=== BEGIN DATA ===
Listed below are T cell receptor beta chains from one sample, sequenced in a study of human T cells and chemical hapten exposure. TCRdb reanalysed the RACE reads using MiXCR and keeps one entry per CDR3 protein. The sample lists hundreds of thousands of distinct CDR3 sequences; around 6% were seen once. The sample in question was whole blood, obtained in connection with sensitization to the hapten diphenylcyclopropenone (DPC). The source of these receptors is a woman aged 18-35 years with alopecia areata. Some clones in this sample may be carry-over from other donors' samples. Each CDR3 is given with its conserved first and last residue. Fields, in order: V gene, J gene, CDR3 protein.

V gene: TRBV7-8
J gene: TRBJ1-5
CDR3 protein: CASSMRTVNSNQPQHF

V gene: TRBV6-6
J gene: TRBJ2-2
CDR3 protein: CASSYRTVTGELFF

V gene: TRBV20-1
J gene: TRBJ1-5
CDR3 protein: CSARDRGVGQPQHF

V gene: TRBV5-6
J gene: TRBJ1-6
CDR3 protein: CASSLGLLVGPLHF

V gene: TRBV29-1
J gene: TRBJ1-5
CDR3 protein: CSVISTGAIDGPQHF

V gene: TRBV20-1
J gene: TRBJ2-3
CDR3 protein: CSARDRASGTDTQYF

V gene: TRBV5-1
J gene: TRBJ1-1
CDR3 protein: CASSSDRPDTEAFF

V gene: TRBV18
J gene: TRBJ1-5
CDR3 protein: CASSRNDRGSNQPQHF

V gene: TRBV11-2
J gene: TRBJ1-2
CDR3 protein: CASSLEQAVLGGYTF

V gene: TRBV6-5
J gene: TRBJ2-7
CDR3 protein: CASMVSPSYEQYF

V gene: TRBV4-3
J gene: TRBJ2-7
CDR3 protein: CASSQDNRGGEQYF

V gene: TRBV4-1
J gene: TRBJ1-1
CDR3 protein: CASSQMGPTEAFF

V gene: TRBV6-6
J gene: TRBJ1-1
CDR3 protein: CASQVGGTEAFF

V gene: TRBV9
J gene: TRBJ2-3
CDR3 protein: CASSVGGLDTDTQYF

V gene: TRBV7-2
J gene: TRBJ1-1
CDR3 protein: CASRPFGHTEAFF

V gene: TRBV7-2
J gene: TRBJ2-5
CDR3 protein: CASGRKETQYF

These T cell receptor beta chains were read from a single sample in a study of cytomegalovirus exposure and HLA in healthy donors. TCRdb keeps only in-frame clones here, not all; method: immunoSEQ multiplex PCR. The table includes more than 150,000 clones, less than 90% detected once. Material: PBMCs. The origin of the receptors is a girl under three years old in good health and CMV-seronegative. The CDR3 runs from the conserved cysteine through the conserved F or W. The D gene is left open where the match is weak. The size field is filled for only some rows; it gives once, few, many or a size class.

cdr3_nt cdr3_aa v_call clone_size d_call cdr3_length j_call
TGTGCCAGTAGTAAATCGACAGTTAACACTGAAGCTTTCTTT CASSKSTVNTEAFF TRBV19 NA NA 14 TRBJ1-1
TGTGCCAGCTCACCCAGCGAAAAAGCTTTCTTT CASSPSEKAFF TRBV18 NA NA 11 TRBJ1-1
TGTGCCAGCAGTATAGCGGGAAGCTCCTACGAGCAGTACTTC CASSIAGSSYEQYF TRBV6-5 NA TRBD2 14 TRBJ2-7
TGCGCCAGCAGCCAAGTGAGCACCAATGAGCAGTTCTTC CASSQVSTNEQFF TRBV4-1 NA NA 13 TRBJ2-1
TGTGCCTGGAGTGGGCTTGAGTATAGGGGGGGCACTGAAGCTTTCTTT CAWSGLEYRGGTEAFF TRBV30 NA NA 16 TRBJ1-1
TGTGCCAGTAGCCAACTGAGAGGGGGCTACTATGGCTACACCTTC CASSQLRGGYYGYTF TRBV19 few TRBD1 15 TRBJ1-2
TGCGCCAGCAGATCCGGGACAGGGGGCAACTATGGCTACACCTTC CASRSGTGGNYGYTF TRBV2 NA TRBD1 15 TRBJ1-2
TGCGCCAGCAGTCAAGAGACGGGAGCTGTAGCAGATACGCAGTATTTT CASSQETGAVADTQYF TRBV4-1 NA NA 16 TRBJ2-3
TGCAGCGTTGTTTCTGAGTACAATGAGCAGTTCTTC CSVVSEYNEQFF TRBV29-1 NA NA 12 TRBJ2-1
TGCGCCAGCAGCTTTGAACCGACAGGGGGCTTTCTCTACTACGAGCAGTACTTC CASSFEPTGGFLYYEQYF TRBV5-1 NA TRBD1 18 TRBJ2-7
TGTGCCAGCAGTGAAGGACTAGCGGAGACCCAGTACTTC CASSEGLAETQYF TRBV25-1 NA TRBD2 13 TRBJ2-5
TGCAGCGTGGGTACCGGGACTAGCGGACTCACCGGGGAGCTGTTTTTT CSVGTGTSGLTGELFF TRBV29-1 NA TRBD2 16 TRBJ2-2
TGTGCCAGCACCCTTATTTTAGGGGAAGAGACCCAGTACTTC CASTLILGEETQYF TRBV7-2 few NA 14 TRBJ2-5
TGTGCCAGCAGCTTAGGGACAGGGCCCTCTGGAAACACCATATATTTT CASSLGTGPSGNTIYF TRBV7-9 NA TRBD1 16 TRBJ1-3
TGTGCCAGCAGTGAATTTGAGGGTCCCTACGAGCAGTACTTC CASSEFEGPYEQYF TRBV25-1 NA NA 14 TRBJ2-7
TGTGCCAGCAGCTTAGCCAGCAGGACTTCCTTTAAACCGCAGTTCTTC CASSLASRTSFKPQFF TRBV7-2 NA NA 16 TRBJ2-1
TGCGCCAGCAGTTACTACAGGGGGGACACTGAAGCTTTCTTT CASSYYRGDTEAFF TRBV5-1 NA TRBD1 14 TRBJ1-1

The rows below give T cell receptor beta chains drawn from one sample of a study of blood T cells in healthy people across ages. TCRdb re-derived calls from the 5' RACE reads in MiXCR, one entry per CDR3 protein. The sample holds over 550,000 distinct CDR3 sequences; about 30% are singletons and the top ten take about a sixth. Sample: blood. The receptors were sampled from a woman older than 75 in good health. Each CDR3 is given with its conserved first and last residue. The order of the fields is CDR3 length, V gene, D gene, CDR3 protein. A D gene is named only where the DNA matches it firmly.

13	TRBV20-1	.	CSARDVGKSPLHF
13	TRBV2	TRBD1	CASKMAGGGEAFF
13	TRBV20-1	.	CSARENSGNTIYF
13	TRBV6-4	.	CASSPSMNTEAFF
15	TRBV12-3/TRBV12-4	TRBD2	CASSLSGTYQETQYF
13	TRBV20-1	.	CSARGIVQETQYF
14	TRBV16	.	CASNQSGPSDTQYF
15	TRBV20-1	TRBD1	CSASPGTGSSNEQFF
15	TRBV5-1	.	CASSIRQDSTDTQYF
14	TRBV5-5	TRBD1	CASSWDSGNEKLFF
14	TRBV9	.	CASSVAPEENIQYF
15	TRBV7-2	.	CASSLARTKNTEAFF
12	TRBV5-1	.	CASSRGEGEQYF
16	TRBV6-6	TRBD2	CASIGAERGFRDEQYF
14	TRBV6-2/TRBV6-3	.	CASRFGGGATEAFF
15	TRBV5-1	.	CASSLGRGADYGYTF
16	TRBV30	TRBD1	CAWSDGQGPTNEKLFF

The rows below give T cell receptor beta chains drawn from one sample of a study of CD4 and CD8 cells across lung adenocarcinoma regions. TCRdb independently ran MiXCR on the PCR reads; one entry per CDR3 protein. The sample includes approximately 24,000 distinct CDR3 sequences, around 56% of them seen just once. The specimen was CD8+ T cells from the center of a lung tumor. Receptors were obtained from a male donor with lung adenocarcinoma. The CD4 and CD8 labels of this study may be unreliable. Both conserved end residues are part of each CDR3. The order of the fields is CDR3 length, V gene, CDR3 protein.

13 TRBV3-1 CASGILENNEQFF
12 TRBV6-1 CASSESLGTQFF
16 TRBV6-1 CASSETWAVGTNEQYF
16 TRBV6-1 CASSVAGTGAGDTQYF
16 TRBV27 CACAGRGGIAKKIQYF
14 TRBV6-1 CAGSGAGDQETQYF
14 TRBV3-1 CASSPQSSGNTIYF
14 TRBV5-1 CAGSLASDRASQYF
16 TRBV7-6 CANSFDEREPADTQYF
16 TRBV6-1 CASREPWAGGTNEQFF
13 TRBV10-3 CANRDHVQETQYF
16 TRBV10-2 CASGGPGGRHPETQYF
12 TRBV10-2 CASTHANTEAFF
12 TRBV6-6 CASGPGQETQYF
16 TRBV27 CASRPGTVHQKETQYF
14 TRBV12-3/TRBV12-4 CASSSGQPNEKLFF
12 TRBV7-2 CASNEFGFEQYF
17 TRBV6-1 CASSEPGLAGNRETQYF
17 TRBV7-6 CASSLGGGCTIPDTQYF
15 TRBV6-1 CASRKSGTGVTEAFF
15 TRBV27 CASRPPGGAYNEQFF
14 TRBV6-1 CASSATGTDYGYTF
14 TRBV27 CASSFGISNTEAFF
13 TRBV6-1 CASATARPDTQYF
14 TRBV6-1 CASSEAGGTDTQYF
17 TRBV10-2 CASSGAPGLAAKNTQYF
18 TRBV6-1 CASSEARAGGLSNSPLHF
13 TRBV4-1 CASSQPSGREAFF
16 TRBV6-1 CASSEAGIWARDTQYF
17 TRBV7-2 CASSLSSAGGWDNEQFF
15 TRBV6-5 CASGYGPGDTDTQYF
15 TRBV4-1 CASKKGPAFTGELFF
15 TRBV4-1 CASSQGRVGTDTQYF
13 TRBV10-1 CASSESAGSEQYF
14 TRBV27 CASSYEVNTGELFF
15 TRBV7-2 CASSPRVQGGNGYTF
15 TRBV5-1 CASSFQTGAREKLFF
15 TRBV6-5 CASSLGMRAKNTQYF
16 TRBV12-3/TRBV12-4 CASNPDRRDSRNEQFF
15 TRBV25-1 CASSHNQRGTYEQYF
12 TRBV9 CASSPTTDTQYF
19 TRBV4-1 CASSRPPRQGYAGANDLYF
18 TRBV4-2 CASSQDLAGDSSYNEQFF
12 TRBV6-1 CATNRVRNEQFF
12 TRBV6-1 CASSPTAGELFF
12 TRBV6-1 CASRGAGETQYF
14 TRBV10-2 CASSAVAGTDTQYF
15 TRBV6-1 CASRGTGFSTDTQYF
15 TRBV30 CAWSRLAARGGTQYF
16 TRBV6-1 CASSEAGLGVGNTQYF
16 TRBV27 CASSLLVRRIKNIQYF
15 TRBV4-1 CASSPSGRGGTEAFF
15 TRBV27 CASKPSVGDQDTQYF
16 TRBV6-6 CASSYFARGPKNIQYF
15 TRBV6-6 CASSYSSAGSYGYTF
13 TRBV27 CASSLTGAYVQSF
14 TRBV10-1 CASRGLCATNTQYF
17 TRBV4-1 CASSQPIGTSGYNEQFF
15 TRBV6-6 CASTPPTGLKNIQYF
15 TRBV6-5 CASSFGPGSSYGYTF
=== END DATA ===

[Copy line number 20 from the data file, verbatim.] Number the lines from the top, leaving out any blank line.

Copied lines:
V gene: TRBV5-1